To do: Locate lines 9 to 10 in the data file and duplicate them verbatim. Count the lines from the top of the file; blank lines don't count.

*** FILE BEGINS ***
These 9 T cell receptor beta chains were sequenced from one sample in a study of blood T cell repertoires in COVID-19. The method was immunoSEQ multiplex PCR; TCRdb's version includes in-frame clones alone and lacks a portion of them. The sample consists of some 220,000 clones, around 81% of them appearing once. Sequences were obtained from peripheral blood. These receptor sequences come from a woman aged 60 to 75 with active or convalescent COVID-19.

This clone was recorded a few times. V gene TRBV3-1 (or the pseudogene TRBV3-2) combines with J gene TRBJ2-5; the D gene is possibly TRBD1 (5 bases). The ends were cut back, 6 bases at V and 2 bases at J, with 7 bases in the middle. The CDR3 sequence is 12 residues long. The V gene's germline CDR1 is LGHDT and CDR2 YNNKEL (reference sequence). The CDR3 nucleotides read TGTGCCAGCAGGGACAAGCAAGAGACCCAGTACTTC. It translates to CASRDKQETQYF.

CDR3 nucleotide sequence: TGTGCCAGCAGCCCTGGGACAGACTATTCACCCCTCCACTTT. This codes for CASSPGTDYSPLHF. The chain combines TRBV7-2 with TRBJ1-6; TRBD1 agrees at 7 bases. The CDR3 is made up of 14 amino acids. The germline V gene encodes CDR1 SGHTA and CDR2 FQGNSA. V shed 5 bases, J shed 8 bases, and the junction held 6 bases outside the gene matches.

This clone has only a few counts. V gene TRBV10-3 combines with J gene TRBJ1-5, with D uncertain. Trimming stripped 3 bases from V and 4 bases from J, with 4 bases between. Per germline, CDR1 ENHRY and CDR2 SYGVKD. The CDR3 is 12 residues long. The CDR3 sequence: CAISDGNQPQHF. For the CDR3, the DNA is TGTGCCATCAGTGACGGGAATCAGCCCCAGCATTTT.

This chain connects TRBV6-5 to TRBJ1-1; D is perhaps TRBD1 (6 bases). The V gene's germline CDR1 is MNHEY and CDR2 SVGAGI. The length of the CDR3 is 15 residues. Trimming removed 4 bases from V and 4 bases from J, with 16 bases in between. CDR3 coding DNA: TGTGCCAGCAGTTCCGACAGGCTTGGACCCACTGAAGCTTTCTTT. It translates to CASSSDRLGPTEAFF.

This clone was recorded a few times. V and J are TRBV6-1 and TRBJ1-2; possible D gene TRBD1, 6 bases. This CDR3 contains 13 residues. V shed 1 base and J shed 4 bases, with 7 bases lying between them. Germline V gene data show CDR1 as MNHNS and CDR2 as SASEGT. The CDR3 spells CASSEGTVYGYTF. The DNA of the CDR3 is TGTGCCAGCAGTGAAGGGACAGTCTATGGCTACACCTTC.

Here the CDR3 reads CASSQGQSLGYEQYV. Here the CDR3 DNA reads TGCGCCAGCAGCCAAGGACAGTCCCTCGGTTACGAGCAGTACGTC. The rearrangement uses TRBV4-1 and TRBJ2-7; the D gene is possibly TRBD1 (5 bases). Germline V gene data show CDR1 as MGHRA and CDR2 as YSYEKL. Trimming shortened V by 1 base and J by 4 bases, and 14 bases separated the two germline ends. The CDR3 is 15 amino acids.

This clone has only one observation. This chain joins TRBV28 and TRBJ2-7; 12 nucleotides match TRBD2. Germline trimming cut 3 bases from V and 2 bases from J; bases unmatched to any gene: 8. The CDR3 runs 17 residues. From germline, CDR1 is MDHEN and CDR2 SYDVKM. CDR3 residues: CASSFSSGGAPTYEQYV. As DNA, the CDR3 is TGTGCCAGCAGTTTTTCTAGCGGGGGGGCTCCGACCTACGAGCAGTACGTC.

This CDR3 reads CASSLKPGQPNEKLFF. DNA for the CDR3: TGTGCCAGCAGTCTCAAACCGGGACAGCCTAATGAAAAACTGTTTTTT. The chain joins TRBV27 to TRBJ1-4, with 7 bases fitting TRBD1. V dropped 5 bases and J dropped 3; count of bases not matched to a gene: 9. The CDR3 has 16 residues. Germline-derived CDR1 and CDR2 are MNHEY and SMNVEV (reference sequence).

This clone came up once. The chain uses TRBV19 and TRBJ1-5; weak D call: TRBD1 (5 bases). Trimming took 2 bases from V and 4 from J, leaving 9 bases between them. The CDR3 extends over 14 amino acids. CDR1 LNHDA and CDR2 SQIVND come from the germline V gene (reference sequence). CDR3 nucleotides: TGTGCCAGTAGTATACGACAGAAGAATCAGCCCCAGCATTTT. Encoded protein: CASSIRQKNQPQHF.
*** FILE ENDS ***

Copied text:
This CDR3 reads CASSLKPGQPNEKLFF. DNA for the CDR3: TGTGCCAGCAGTCTCAAACCGGGACAGCCTAATGAAAAACTGTTTTTT. The chain joins TRBV27 to TRBJ1-4, with 7 bases fitting TRBD1. V dropped 5 bases and J dropped 3; count of bases not matched to a gene: 9. The CDR3 has 16 residues. Germline-derived CDR1 and CDR2 are MNHEY and SMNVEV (reference sequence).

This clone came up once. The chain uses TRBV19 and TRBJ1-5; weak D call: TRBD1 (5 bases). Trimming took 2 bases from V and 4 from J, leaving 9 bases between them. The CDR3 extends over 14 amino acids. CDR1 LNHDA and CDR2 SQIVND come from the germline V gene (reference sequence). CDR3 nucleotides: TGTGCCAGTAGTATACGACAGAAGAATCAGCCCCAGCATTTT. Encoded protein: CASSIRQKNQPQHF.